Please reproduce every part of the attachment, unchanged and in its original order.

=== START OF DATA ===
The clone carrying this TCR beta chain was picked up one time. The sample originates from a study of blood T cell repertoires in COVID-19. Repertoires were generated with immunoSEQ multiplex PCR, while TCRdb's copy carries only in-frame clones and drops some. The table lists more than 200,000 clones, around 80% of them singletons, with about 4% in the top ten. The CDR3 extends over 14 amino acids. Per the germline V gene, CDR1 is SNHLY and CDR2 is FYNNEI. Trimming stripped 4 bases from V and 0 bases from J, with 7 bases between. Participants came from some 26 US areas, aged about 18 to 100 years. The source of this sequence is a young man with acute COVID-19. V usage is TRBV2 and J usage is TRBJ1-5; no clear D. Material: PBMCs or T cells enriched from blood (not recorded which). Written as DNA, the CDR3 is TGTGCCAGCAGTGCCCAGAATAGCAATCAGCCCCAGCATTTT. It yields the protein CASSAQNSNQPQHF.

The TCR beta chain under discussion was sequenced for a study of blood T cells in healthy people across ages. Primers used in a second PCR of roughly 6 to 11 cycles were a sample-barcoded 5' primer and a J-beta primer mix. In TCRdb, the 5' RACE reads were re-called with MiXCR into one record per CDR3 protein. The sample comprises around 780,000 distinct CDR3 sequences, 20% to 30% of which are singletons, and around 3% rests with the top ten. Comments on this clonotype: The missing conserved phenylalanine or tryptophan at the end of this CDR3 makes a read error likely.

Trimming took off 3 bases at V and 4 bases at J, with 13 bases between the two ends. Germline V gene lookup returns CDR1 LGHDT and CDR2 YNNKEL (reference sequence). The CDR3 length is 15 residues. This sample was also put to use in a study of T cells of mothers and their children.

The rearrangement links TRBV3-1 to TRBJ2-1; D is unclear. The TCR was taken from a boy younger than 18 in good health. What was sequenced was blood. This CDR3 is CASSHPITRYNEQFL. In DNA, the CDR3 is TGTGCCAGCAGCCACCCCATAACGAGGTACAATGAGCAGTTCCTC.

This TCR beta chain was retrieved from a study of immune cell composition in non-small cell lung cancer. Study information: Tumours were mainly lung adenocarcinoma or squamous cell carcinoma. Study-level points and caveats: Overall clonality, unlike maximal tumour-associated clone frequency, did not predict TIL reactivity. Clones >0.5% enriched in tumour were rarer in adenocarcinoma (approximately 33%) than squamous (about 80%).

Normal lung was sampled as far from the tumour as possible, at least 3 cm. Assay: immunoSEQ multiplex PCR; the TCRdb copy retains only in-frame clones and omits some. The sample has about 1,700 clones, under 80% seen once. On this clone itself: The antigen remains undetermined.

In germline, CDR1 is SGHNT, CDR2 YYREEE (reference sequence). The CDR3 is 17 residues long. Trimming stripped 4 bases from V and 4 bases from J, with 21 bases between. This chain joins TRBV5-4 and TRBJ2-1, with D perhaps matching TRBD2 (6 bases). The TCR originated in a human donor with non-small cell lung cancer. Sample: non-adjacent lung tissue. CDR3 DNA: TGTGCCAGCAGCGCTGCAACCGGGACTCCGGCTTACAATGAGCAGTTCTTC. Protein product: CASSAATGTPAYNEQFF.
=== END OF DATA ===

The clone carrying this TCR beta chain was picked up one time. The sample originates from a study of blood T cell repertoires in COVID-19. Repertoires were generated with immunoSEQ multiplex PCR, while TCRdb's copy carries only in-frame clones and drops some. The table lists more than 200,000 clones, around 80% of them singletons, with about 4% in the top ten. The CDR3 extends over 14 amino acids. Per the germline V gene, CDR1 is SNHLY and CDR2 is FYNNEI. Trimming stripped 4 bases from V and 0 bases from J, with 7 bases between. Participants came from some 26 US areas, aged about 18 to 100 years. The source of this sequence is a young man with acute COVID-19. V usage is TRBV2 and J usage is TRBJ1-5; no clear D. Material: PBMCs or T cells enriched from blood (not recorded which). Written as DNA, the CDR3 is TGTGCCAGCAGTGCCCAGAATAGCAATCAGCCCCAGCATTTT. It yields the protein CASSAQNSNQPQHF.

The TCR beta chain under discussion was sequenced for a study of blood T cells in healthy people across ages. Primers used in a second PCR of roughly 6 to 11 cycles were a sample-barcoded 5' primer and a J-beta primer mix. In TCRdb, the 5' RACE reads were re-called with MiXCR into one record per CDR3 protein. The sample comprises around 780,000 distinct CDR3 sequences, 20% to 30% of which are singletons, and around 3% rests with the top ten. Comments on this clonotype: The missing conserved phenylalanine or tryptophan at the end of this CDR3 makes a read error likely.

Trimming took off 3 bases at V and 4 bases at J, with 13 bases between the two ends. Germline V gene lookup returns CDR1 LGHDT and CDR2 YNNKEL (reference sequence). The CDR3 length is 15 residues. This sample was also put to use in a study of T cells of mothers and their children.

The rearrangement links TRBV3-1 to TRBJ2-1; D is unclear. The TCR was taken from a boy younger than 18 in good health. What was sequenced was blood. This CDR3 is CASSHPITRYNEQFL. In DNA, the CDR3 is TGTGCCAGCAGCCACCCCATAACGAGGTACAATGAGCAGTTCCTC.

This TCR beta chain was retrieved from a study of immune cell composition in non-small cell lung cancer. Study information: Tumours were mainly lung adenocarcinoma or squamous cell carcinoma. Study-level points and caveats: Overall clonality, unlike maximal tumour-associated clone frequency, did not predict TIL reactivity. Clones >0.5% enriched in tumour were rarer in adenocarcinoma (approximately 33%) than squamous (about 80%).

Normal lung was sampled as far from the tumour as possible, at least 3 cm. Assay: immunoSEQ multiplex PCR; the TCRdb copy retains only in-frame clones and omits some. The sample has about 1,700 clones, under 80% seen once. On this clone itself: The antigen remains undetermined.

In germline, CDR1 is SGHNT, CDR2 YYREEE (reference sequence). The CDR3 is 17 residues long. Trimming stripped 4 bases from V and 4 bases from J, with 21 bases between. This chain joins TRBV5-4 and TRBJ2-1, with D perhaps matching TRBD2 (6 bases). The TCR originated in a human donor with non-small cell lung cancer. Sample: non-adjacent lung tissue. CDR3 DNA: TGTGCCAGCAGCGCTGCAACCGGGACTCCGGCTTACAATGAGCAGTTCTTC. Protein product: CASSAATGTPAYNEQFF.